John Ira Petty

Johnson Space Center, TX

(281) 483-5111

Release: J00-84

A new scientific report offers compelling evidence that primitive life
existed on Mars. Tiny magnetite crystals, identical to those used by
aqueous bacteria on Earth as compasses to find food and energy, have
been found in the Martian meteorite ALH84001. The report on the finding
is in the December issue of Geochimica et Cosmochimica Acta.

Written by a group of scientists led by Kathie Thomas-Keprta of Lockheed
Martin at Johnson Space Center and funded by the NASA Astrobiology
Institute, the report strongly supports the primitive life on Mars
hypothesis of David McKay and coauthors in 1996.

Coauthors of the new report on a four-year investigation are Dennis
Bazylinski of Iowa State University, Joseph Kirschvink of the California
Institute of Technology, Simon Clemett and Susan Wentworth of Lockheed
Martin at the Johnson Space Center, David McKay and Everett Gibson of
NASAís Johnson Space Center, H. Vali of McGill University in Montreal,
and Christopher Romanek of the Savannah River Ecology Laboratory.

Magnetite (Fe3O4) is produced inorganically on Earth. But the magnetite
crystals produced by magnetotactic bacteria are different ñ they are
chemically pure and defect-free. Their size and shape is distinct.
Magnetotactic bacteria arrange these magnetite crystals in chains within
their cells.

Their characteristics make the magnetite crystals very efficient
compasses, which are essential to the survival behavior of the bacteria.
No one has found terrestrial inorganic magnetites, produced either
naturally or in the laboratory, that mimic all the properties displayed
by biogenic magnetites.

“The process of evolution has driven magnetotactic bacteria
to make perfect little bar magnets, which differ strikingly from
anything found outside biology,” said coauthor Kirschvink, a
geobiologist. “In fact, an entire industry devoted to making small
magnetic particles for magnetic tapes and computer disk drives has tried
and failed for the past 50 years to find a way to make similar
particles. A good fossil is something that is difficult to make
inorganically, and these magnetosomes are very good fossils.”

Scientists generally agree that ALH84001 is a member of the group of 16
meteorites found on Earth that originated on Mars. The potato-sized
igneous rock is the oldest of them ñ about 4.5 billion years. It lay in
Antarctic ice for more than 13,000 years. But the biogenic-type
magnetite crystals are embedded in carbonates within ALH84001. Previous
work by coauthor Chris Romanek has shown that these carbonates formed on
Mars. Thus the magnetite crystals must also have formed on Mars.

“These crystals are so tiny, ranging from 10 to 200 nm, that nearly a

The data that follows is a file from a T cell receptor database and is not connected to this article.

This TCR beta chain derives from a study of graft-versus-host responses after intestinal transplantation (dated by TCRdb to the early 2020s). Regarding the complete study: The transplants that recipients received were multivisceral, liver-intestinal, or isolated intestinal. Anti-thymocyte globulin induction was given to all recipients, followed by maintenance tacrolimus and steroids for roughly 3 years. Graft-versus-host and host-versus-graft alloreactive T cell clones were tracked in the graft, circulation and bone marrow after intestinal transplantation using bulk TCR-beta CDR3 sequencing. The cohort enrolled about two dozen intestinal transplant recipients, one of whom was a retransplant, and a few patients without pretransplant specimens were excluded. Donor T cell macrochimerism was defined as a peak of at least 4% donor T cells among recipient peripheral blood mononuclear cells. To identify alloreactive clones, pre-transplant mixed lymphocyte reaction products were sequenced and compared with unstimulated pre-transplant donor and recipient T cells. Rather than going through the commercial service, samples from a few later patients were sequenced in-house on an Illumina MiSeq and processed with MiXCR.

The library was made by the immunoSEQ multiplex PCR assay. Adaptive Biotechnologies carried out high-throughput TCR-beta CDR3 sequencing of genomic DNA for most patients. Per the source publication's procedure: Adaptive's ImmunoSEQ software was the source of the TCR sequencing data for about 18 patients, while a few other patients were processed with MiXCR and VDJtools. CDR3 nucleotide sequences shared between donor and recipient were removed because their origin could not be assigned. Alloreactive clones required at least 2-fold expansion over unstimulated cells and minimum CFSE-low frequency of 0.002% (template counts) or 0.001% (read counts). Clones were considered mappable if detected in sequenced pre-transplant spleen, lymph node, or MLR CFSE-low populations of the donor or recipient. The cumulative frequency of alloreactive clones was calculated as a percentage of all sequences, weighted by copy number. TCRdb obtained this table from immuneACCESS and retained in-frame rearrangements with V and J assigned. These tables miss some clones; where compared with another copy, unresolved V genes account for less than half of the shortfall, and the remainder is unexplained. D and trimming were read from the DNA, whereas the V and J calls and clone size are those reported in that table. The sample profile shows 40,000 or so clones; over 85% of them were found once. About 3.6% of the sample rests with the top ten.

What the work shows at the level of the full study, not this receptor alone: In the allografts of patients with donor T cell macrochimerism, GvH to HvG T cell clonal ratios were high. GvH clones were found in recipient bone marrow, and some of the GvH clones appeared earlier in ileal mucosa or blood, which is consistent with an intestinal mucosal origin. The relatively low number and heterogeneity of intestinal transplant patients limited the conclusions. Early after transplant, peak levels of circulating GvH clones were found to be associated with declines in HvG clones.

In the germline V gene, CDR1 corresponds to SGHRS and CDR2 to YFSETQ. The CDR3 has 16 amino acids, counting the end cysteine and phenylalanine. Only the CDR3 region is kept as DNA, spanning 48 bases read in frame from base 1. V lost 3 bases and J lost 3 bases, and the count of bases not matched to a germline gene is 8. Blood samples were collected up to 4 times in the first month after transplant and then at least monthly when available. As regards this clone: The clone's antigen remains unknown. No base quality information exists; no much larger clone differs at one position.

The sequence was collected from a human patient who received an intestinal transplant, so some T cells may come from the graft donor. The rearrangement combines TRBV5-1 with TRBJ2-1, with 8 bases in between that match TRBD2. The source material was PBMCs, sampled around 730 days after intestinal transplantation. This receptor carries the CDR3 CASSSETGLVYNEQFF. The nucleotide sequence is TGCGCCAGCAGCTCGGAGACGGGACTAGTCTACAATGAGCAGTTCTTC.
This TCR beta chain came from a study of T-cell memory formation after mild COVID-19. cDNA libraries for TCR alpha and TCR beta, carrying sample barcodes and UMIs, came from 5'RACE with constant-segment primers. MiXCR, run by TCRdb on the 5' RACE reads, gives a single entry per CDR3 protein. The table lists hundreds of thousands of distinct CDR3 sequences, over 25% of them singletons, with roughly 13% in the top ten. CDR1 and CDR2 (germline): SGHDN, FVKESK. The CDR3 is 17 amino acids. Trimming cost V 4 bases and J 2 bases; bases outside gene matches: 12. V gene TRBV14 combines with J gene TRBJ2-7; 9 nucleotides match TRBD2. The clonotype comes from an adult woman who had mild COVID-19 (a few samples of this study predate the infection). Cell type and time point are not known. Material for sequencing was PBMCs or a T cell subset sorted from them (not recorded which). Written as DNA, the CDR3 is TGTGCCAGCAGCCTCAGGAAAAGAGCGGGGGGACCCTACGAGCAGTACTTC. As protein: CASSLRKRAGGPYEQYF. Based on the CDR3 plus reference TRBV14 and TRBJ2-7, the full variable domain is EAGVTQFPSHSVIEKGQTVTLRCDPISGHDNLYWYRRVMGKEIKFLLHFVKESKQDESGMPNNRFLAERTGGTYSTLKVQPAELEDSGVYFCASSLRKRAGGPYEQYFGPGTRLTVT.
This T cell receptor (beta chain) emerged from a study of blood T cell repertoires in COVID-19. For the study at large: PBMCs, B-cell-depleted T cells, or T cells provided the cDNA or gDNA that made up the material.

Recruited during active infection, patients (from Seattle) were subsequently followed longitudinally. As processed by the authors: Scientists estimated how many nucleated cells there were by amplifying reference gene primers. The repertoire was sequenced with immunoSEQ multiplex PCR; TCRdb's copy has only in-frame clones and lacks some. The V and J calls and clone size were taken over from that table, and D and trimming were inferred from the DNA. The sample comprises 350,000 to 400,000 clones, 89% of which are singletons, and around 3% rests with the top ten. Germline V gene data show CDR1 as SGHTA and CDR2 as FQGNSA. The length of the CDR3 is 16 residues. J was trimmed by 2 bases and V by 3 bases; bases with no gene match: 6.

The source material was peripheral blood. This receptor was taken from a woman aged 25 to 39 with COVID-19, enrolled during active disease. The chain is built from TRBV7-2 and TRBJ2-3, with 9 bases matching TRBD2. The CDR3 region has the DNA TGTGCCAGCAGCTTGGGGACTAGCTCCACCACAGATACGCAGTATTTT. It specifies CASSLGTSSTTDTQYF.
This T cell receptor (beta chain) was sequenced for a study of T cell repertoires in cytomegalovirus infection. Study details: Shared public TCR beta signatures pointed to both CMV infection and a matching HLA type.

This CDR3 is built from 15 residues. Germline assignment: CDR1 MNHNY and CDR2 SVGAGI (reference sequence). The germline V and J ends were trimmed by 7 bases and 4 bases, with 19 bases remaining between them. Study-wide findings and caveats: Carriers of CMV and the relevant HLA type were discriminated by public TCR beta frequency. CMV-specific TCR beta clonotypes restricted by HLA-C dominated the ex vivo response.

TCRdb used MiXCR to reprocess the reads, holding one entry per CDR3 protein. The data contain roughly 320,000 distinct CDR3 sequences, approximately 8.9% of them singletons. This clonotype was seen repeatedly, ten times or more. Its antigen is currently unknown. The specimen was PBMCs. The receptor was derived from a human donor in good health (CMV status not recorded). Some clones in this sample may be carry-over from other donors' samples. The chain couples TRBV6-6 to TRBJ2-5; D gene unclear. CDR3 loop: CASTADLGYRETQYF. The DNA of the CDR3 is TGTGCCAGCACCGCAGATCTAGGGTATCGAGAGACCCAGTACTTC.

billion of them would fit on the head of a pin,” said Thomas-Keprta.
Using electron microscopy, team members examined the Martian magnetites
still embedded in the carbonate and also removed about 600 crystals and
examined the individual particles to determine their chemical
composition and crystal geometry.

The authors found that about a quarter of the Martian magnetites from
ALH84001 are identical to magnetites produced on Earth by magnetotactic
bacteria strain MV-1, which has been extensively studied by coauthor
Bazylinski, a geobiologist and microbiologist who has developed many
ways of culturing these difficult to grow microorganisms. “There is
currently no known chemical means of producing these magnetite crystals
with their unique morphologies,” he said.

Coauthor Clemett noted that “Mars is smaller than Earth and it developed
faster. Consequently, bacteria able to produce tiny magnets could have
evolved much earlier on Mars.”

When the team asserted in 1996 that Martian meteorite ALH84001 showed
signs of life existing on Mars, that planet was not known to have ever
had a strong magnetic field. But since then, the Mars Global Surveyor
has observed magnetized stripes in the crust of Mars that show a strong
magnetic field existed early in the planetís history, about the same
time as the carbonate containing the unique magnetites was formed.

“ALH 84001 has been of great heuristic value in the field of
astrobiology,” said Baruch Blumberg, director of the NASA Astrobiology
Institute. “Independent of its support or rejection, it has raised
stimulating hypotheses that will help to focus our definition of how
life, or variants of it, can be recognized.”

Vic Baker at the University of Arizona and Jim Head of Brown University
have inferred abundant water on early Mars from the morphology of
canyons prevalent on Mars. In a recent issue of Science, Michael Malin
and Ken Edgett present evidence of widespread sediment layers on Mars
that they interpret as produced by numerous lakes. Adrian Brearly of the
University of New Mexico has found traces of ancient water, in the form
of clay minerals, in ALH84001.

Mars has long been understood to provide sources of light energy and
chemical energy sufficient to support life. Early Mars, the authors
note, may have had even more chemical energy produced by active
volcanism and hydrothermal activity.